The Glasgow Cathedral Festival is returning after a year’s hiatus due to the pandemic.
Bringing life to Glasgow’s oldest building, which was closed to the public for much of last year, GCF2021 offers a particularly special opportunity to enjoy performances by acclaimed Scottish and international artists in the airy surroundings of the city’s striking medieval cathedral, from Thursday September 30 to Sunday October 3.
The festival will launch with an expressive tribute to the turmoil of the past eighteen months from the Edinburgh Quartet and Scottish clarinettist Ross Montgomery, who perform music by Brahms and James MacMillan that mirrors the mixed emotions many are experiencing as we emerge from the grip of COVID-19.
The late-night series, Twilight in the Crypt, returns after a sell-out debut in 2019. Providing space for personal reflection and meditation, the opening concert is given by Explore Ensemble—who make their Scottish debut performing works by Lawrence Dunn and Catherine Lamb (UK premiere), alongside mezzo-soprano Lotte Betts-Dean.
As part of a celebration of Scottish artists, the second late-night event of the festival features an exclusive album preview from Lewis Banks – whose performance integrates saxophone and electronics in a powerful fusion of jazz and classical – while the following evening the event will screen the 1925 silent horror film Phantom of the Opera, with semi-improvised accompaniment from organist Aaron Hawthorne and soprano Rosie Lavery.
Sing Sistah Sing!, performed by mezzo-soprano Andrea Baker, is an uplifting celebration of the African American female voice. Joined at GCF2021 by Scottish pianist Richard Lewis, Baker tells a deeply personal story through this engaging mixture of storytelling, jazz, blues, opera, art song, gospel and rollicking piano virtuosity.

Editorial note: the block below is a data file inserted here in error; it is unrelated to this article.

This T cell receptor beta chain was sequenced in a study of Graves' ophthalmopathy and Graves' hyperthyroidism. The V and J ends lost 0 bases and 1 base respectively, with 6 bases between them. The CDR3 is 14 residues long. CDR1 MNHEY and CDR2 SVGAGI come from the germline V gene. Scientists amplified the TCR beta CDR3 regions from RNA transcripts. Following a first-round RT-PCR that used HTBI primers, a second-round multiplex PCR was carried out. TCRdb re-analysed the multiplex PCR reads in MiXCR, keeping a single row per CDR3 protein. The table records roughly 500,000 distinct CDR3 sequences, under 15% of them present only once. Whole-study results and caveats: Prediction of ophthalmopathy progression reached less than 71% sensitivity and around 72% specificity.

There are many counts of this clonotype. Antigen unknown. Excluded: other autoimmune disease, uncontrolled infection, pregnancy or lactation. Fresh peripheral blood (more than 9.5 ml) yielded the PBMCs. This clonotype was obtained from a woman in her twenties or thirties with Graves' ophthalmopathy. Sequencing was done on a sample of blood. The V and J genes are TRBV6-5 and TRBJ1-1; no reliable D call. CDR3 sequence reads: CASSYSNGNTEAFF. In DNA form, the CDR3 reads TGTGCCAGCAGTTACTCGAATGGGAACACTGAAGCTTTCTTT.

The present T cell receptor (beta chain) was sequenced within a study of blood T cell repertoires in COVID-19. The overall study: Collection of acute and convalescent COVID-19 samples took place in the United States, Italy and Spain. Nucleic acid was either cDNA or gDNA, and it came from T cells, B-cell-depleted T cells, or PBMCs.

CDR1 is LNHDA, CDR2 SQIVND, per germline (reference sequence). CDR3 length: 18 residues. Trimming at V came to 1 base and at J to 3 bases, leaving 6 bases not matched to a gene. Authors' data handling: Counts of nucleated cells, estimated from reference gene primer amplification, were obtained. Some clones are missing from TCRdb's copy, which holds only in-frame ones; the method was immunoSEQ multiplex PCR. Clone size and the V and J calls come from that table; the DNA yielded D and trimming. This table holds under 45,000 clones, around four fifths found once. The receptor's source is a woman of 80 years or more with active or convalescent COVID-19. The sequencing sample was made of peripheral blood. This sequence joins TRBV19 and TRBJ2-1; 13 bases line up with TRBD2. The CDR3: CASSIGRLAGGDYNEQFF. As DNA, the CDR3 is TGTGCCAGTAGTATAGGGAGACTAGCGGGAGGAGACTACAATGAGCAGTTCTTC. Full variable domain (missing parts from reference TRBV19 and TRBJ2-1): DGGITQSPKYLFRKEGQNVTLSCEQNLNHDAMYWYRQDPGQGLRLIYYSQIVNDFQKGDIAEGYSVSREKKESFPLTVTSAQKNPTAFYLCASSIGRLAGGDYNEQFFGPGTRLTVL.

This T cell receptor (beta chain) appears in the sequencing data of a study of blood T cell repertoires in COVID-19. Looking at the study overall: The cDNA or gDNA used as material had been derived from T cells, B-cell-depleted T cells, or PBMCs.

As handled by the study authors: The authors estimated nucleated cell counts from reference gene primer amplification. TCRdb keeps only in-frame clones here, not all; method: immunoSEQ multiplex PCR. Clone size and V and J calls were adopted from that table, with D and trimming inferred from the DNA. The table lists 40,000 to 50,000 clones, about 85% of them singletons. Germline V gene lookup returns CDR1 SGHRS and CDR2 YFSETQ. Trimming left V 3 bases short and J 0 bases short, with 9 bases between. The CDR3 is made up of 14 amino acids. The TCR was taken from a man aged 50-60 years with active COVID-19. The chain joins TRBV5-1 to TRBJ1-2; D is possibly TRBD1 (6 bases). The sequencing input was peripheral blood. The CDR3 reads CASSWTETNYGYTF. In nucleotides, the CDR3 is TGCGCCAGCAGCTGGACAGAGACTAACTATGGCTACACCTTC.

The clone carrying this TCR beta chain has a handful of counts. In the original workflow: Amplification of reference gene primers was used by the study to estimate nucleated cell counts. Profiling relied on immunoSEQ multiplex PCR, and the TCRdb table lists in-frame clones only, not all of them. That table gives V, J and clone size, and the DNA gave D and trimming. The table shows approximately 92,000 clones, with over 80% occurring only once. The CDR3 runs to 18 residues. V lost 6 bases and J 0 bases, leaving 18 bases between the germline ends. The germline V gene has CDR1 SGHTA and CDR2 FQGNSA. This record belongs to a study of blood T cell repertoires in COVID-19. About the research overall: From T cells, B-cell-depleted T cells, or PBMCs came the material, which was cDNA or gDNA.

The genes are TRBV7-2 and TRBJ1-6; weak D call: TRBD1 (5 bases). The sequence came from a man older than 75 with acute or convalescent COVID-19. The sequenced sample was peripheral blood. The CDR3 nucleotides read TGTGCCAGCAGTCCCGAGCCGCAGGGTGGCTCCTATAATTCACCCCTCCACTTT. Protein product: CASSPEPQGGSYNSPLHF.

The evening concert series ends with a performance from multi-award-winning guitarist Sean Shibe, who returns to his native Scotland after appearances at Wigmore Hall and the BBC Proms. This deeply personal programme features 17th-century lute manuscripts alongside Steve Reich’s hypnotic Electric Counterpoint and the amplified guitar and multiple bagpipes of Julia Wolfe’s LAD, revelling in the contrast between quiet introspection and wild catharsis.
The festival closes with a celebratory service to which all are welcome—led by the cathedral minister, Rev Mark Johnstone, and featuring music from Glasgow Cathedral Choir.
Glasgow Cathedral Festival is operated by the Society of Friends of Glasgow Cathedral. The Society of Friends is a charitable, non-religious organisation that oversees the care and preservation of the cathedral for posterity. It encourages both Glasgow residents and visitors to experience the unique architectural and historical legacy of the city’s oldest building, as well as supporting artistic activity in and around the cathedral.
For more details, visit the Glasgow Cathedral Festival website HERE.